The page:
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The Voice of the Black Community


CIAA basketball tournament to Charlotte: See y'all
Showcase moves to Baltimore in 2021
Published Tuesday, January 8, 2019
by Herbert L. White, The Charlotte Post

Sometimes, it’s just good to get away for awhile.

The CIAA basketball tournament, which has been played at Spectrum Center since 2006, is moving to Baltimore, Maryland, starting in 2021.  Baltimore beat out Charlotte and Norfolk, Virginia, which was bidding to return the CIAA to its tournament portfolio in addition to the Mid-Eastern Athletic Conference, a Division I league.

“This is an exciting time for the CIAA as we have an opportunity to bring the basketball tournament to a new market, moving it closer to many of our northern institutions who have travelled to Charlotte for more than a decade,” CIAA Commissioner Jacqie McWilliams said.

In 2018, the tournament brought over 140,000 fans to Charlotte, with an economic impact of $50.5 million, according to the Charlotte Regional Visitors Authority.

Aside from basketball, tournament week drew thousands of people to Charlotte for parties and other events unrelated to the league or games.

Moving to Baltimore is partially a response to demand among fans and leaders of the league’s northernmost campuses to try a new city, said Fayetteville State University Chancellor James Anderson, who chairs the CIAA’s board of directors.

Charlotte is the southernmost venue in tournament history, and after more than a decade with one site, CRVA chief Tom Murray understood the possibility of a venue change.

“We certainly knew it was going to be competitive and we knew the board was considering whether or not it would be healthier for the tournament to be on a rotation,” he said. “Not that they were upset with Charlotte, but that they’re doing everything they can to make sure the tournament remains successful.”

CIAA leaders wanted its next host city to commit an arena with minimum capacity between 8,000-10,000, 500 hotel rooms for tournament use and cap hotel room prices at $200 per night for fans.

“We are thrilled that the CIAA organization has recognized what we all know very well – Baltimore is a city of unsurpassed hospitality and civic and cultural amenities that make it a destination for hundreds of thousands of visitors annually,” Mayor Catherine Pugh said in a statement.  “We look forward to welcoming the CIAA, its players and many fans, and to hosting these major tournaments in a way that demonstrates what a truly great city we are, and what a great decision this will be for all.”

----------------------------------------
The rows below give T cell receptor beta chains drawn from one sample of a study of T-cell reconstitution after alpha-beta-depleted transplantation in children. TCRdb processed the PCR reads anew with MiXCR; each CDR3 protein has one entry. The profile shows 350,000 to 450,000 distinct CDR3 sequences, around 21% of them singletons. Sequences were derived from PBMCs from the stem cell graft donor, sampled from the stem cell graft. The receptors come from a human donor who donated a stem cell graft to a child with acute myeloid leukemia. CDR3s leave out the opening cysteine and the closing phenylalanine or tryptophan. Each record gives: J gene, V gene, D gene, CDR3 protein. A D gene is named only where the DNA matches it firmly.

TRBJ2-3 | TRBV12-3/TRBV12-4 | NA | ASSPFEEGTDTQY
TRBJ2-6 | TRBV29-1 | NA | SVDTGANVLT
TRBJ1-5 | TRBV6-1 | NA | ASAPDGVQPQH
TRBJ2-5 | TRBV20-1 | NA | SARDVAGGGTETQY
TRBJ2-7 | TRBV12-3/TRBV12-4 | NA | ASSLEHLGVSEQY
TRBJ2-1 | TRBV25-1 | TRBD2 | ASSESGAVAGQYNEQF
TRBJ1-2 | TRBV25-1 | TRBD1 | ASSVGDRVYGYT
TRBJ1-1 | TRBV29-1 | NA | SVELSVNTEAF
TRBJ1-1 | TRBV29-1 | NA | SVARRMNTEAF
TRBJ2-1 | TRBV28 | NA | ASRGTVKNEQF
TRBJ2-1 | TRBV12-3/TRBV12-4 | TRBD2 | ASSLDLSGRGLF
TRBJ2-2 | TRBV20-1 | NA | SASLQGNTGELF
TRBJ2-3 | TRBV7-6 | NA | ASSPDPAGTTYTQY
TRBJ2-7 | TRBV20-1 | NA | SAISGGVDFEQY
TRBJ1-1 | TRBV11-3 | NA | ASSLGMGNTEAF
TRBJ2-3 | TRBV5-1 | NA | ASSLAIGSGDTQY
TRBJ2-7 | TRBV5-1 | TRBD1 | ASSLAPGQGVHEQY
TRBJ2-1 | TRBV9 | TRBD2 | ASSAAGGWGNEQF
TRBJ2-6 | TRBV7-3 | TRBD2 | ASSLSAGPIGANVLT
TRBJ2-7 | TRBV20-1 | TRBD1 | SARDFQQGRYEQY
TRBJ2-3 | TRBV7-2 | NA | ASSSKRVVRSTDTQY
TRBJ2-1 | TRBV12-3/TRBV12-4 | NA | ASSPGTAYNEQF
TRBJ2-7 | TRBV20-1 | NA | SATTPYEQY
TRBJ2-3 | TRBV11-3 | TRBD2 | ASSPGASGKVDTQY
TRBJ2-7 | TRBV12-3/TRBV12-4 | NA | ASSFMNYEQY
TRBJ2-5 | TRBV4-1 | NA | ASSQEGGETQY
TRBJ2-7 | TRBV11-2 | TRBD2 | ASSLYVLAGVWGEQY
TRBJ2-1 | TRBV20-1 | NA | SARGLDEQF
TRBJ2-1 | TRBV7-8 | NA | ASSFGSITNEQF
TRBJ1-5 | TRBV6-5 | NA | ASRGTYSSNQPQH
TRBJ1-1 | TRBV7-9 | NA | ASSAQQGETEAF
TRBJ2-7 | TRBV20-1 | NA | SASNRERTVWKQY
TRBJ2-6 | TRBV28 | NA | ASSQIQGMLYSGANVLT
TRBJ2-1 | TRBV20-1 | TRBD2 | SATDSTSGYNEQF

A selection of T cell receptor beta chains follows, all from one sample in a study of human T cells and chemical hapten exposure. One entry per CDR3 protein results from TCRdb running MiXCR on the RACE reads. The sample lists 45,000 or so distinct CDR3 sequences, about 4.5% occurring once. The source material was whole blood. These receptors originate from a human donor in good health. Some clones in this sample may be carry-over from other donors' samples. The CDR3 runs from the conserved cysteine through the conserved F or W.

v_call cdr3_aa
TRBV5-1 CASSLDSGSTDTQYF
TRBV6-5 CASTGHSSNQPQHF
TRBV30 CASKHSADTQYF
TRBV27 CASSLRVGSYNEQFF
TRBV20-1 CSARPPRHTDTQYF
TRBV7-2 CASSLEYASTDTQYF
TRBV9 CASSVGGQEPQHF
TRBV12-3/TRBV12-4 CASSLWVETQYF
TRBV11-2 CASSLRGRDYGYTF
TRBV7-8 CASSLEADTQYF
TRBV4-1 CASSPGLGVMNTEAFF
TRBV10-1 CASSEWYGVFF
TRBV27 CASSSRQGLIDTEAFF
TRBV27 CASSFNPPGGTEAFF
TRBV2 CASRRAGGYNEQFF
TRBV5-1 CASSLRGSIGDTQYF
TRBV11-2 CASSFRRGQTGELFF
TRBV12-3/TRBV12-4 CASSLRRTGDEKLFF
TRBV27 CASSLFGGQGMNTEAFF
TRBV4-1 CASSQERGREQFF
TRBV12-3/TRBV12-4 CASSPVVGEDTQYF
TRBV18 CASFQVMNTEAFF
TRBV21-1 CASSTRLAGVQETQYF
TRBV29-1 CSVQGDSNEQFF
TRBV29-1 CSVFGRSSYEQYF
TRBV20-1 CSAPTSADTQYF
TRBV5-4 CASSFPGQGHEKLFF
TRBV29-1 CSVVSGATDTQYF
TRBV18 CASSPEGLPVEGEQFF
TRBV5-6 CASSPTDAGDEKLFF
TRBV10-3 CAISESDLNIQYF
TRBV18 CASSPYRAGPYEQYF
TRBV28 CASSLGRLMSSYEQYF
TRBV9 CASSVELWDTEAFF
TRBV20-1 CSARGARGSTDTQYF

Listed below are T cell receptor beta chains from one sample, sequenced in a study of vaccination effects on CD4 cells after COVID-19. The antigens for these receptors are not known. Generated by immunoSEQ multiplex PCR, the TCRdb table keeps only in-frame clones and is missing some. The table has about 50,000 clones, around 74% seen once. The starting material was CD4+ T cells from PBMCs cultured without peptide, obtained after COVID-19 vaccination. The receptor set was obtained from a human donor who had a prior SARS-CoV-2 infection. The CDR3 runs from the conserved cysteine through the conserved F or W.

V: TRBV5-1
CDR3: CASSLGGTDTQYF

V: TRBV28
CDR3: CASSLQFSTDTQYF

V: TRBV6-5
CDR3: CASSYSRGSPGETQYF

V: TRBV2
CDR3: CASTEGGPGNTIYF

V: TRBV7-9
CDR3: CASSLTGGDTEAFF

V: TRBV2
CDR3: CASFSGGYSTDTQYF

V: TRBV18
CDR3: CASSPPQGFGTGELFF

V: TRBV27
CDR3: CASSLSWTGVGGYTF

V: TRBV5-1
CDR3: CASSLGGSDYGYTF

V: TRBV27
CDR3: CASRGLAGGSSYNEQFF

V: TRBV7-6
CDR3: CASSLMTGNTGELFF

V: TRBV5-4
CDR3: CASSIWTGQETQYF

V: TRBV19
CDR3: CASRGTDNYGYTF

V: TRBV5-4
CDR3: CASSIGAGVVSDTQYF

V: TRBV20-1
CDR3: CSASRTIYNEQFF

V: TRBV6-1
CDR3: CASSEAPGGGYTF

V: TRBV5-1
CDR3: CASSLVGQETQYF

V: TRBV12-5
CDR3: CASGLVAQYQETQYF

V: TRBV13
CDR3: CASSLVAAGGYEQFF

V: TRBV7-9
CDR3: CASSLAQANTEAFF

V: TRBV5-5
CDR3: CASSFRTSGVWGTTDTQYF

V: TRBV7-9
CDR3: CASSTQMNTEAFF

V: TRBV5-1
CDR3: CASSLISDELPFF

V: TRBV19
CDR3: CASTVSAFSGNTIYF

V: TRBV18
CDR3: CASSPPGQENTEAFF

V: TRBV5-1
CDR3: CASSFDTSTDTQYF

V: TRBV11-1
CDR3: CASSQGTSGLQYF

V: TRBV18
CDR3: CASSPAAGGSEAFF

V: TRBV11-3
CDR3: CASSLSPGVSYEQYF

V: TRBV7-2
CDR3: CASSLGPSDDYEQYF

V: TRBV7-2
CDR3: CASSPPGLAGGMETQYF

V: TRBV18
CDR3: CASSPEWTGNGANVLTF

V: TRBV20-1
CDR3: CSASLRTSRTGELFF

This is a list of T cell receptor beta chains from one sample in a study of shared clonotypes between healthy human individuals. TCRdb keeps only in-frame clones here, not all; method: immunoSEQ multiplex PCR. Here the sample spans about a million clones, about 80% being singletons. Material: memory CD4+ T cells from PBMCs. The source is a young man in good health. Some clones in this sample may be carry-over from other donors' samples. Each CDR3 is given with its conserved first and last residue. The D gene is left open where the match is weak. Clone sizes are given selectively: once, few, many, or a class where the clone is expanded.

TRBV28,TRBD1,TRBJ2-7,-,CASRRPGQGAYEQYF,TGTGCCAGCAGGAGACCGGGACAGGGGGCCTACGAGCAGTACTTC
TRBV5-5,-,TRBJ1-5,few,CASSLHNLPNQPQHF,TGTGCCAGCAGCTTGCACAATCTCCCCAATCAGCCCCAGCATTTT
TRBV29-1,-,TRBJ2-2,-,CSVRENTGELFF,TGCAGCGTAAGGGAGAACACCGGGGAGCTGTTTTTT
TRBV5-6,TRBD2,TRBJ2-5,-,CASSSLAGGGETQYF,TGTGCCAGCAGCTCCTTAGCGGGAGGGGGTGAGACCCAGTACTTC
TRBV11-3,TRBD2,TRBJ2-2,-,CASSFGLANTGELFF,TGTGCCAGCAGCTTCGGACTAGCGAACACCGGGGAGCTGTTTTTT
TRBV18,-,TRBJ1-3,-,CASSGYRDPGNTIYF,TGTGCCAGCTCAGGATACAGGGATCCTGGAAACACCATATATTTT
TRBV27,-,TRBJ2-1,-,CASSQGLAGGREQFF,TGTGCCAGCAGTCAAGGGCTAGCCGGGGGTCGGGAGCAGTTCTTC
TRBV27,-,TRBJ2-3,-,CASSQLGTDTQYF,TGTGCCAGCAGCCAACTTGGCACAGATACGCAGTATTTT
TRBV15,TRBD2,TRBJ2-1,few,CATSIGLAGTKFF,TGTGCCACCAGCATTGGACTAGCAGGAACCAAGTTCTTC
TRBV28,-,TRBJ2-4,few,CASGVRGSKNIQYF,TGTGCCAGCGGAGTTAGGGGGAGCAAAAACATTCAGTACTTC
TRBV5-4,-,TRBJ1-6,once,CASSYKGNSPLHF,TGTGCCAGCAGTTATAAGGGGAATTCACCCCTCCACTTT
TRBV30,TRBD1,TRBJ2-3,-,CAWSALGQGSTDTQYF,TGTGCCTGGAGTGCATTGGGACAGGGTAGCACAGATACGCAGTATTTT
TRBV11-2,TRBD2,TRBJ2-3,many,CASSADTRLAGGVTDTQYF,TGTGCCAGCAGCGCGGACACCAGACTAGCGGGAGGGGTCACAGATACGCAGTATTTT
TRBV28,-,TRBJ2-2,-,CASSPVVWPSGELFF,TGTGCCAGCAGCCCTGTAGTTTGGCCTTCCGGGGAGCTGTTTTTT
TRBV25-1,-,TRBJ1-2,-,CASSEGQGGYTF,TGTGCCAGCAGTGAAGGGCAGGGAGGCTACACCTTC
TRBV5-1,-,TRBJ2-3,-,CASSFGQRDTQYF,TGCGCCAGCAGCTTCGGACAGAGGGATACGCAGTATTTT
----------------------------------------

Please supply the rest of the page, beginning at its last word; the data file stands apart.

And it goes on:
Eight of the CIAA’s 13 member schools, including Charlotte’s Johnson C. Smith University, are based in North Carolina, and a ninth, Claflin University, is in South Carolina.

Two members – Virginia State and Virginia Union universities – are in Virginia. Lincoln University is in Pennsylvania and Bowie State University is in Maryland.

Ultimately, Charm City – Baltimore’s nickname – put together a bid package and vision for the tournament that won over league’s leadership.

“The teams and cities that presented their bids to the board of directors were energetic and impressive,” Anderson said. “What stood out about Baltimore was their vision of how the CIAA basketball tournament could be woven into the fabric of the city. Also important was Baltimore’s commitment to provide scholarships for the CIAA institutions and overall support of the hotel and business communities.”

The CIAA flourished for most of its run in Charlotte, but attendance dropped off over the last three years, leading tournament organizers to curtain the upper bowl at 19,000-seat Spectrum Center in 2018.

In 2017, the league, Charlotte organizers and the Charlotte Hornets agreed to move first- and second-round games to Bojangles’ Coliseum to accommodate smaller crowds.

The Charlotte-based CIAA will continue the downsizing approach with Baltimore’s 11,000-seat Royal Farms Arena, built in 1962. 

The stadium is the former home of the NBA’s Baltimore Bullets – now the Washington Wizards – and located near the Inner Harbor near Camden Yards and M&T Bank Stadium, where Major League Baseball’s Orioles and the NFL’s Ravens play, respectively.

The first CIAA tournament was played in 1946 in Washington, D.C.

Baltimore hosted the showcase in 1952.



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